Modulation of NF-kappaB activation in Theileria annulata-infected cloned cell lines is associated with detection of parasite-dependent IKK signalosomes and disruption of the actin cytoskeleton

Schmuckli-Maurer, J.; Kinnaird, J.; Pillai, S.; Hermann, P.; McKellar, S.; Weir, W.; Dobbelaere, Dirk,; Shiels, B. (2010). Modulation of NF-kappaB activation in Theileria annulata-infected cloned cell lines is associated with detection of parasite-dependent IKK signalosomes and disruption of the actin cytoskeleton. Cellular microbiology, 12(2), pp. 158-73. Oxford: Blackwell 10.1111/j.1462-5822.2009.01386.x

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Summary Apicomplexan parasites within the genus Theileria have the ability to induce continuous proliferation and prevent apoptosis of the infected bovine leukocyte. Protection against apoptosis involves constitutive activation of the bovine transcription factor NF-kappaB in a parasite-dependent manner. Activation of NF-kappaB is thought to involve recruitment of IKK signalosomes at the surface of the macroschizont stage of the parasite, and it has been postulated that additional host proteins with adaptor or scaffolding function may be involved in signalosome formation. In this study two clonal cell lines were identified that show marked differences in the level of activated NF-kappaB. Further characterization of these lines demonstrated that elevated levels of activated NF-kappaB correlated with increased resistance to cell death and detection of parasite-associated IKK signalosomes, supporting results of our previous studies. Evidence was also provided for the existence of host- and parasite-dependent NF-kappaB activation pathways that are influenced by the architecture of the actin cytoskeleton. Despite this influence, it appears that the primary event required for formation of the parasite-dependent IKK signalosome is likely to be an interaction between a signalosome component and a parasite-encoded surface ligand.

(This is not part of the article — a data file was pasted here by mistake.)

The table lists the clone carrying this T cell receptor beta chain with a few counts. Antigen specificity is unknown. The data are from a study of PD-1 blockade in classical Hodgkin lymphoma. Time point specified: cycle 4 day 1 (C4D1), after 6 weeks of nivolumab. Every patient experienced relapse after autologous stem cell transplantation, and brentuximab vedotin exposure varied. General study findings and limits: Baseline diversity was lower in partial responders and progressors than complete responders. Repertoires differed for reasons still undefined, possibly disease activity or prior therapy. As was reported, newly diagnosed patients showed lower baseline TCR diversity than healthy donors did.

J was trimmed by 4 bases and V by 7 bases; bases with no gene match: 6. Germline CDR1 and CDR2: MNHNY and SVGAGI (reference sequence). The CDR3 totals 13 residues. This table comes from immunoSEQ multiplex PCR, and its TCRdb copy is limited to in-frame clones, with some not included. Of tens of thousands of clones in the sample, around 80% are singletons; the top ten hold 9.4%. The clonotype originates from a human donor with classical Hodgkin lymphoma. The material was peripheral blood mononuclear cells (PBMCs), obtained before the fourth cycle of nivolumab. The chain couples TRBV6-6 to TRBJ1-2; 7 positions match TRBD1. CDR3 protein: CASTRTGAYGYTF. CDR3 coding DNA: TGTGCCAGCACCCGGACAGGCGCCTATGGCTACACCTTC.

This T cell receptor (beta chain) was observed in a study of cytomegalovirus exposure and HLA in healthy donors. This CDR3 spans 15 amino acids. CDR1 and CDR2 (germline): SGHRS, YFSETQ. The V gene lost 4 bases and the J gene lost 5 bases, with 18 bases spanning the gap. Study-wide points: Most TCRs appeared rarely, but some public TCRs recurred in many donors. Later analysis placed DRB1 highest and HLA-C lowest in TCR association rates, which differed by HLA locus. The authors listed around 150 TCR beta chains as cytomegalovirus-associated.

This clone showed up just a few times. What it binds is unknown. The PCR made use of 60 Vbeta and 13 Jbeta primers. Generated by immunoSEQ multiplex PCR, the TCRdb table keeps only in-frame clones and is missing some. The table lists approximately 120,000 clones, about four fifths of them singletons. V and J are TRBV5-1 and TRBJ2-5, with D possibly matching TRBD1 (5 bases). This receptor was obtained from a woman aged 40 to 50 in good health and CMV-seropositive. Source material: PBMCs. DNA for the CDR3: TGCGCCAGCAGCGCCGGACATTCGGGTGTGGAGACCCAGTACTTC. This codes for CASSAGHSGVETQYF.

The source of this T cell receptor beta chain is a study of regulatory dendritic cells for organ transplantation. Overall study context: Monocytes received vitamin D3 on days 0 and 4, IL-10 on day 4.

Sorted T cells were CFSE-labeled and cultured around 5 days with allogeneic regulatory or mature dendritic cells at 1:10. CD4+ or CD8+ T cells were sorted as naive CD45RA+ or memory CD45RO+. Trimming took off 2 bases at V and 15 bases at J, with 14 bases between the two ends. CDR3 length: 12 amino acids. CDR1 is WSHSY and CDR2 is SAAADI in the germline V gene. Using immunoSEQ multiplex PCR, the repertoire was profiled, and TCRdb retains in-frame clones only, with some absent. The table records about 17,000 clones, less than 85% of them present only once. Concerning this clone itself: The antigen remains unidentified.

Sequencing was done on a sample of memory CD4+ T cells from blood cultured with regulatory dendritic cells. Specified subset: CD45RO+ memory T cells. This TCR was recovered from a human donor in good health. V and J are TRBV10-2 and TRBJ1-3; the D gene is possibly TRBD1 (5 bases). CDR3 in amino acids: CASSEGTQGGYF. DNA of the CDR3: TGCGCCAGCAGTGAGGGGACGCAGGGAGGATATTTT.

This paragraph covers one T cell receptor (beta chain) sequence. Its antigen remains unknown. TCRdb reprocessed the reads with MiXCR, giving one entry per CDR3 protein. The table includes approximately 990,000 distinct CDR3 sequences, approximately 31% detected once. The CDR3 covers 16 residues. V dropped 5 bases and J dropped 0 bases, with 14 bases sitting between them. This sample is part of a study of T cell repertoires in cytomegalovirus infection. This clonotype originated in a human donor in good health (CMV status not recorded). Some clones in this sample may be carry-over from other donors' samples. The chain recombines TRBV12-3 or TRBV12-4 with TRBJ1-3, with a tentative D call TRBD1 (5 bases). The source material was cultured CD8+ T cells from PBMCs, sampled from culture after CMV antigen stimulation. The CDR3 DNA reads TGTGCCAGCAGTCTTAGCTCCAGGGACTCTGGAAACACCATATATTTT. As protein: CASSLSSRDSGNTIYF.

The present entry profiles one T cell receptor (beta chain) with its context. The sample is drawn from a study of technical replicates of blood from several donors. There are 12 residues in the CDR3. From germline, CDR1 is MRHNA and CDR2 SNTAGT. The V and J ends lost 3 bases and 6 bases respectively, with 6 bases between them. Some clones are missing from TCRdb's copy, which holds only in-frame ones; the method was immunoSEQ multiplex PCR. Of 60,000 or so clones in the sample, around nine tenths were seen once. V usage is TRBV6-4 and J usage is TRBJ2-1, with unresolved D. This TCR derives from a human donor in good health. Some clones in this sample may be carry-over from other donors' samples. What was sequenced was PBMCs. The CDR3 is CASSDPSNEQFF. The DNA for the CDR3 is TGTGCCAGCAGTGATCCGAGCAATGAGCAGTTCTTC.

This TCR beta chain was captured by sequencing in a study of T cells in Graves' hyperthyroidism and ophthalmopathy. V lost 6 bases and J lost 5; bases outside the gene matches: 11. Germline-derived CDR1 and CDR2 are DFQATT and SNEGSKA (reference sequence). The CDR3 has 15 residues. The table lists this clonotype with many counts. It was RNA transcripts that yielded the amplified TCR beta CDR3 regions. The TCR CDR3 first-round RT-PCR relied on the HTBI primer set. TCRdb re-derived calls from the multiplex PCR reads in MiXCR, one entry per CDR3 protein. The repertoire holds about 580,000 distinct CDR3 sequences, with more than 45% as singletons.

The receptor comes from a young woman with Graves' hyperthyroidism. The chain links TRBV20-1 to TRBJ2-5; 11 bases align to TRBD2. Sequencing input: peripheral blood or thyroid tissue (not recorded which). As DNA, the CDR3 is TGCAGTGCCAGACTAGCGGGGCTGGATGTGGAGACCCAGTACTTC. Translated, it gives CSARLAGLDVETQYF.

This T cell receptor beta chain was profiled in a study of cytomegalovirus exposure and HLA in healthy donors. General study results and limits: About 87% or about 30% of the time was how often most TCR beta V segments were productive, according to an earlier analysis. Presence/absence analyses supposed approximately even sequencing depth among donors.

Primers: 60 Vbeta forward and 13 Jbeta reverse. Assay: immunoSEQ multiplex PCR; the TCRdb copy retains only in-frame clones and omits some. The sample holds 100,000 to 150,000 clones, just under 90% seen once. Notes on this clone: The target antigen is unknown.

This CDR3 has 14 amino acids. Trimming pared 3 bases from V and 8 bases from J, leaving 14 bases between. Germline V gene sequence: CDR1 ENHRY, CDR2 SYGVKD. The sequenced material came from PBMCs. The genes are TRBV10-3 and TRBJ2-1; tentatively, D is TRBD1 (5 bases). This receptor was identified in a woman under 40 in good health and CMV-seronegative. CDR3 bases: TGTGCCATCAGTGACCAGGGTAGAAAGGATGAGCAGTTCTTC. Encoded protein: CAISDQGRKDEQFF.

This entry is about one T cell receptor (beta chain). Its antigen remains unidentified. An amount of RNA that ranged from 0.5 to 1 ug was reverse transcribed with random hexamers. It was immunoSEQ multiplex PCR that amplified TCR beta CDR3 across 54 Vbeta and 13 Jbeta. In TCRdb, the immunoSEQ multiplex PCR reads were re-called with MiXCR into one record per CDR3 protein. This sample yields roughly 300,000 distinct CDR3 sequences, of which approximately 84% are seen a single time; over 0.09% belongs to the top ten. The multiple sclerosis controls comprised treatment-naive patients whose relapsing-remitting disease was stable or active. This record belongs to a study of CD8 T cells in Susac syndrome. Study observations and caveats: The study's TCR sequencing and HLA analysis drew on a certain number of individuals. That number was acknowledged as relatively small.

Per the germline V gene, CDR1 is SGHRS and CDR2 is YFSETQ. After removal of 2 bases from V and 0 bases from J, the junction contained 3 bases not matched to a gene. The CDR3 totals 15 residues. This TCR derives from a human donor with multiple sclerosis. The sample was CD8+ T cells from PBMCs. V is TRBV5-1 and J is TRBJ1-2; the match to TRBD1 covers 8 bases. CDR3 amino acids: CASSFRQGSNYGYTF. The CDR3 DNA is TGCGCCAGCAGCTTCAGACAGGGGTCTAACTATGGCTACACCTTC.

Item Type:

Journal Article (Original Article)

Division/Institute:

05 Veterinary Medicine > Department of Clinical Research and Veterinary Public Health (DCR-VPH) > Molecular Pathobiology

UniBE Contributor:

Schmuckli, Jacqueline and Dobbelaere, Dirk,

ISSN:

1462-5814

Publisher:

Blackwell

Language:

English

Submitter:

Factscience Import

Date Deposited:

04 Oct 2013 14:35

Last Modified:

23 Jul 2014 15:36

Publisher DOI:

10.1111/j.1462-5822.2009.01386.x

Web of Science ID:

000273599900004

URI:

https://boris.unibe.ch/id/eprint/14204 (FactScience: 221062)

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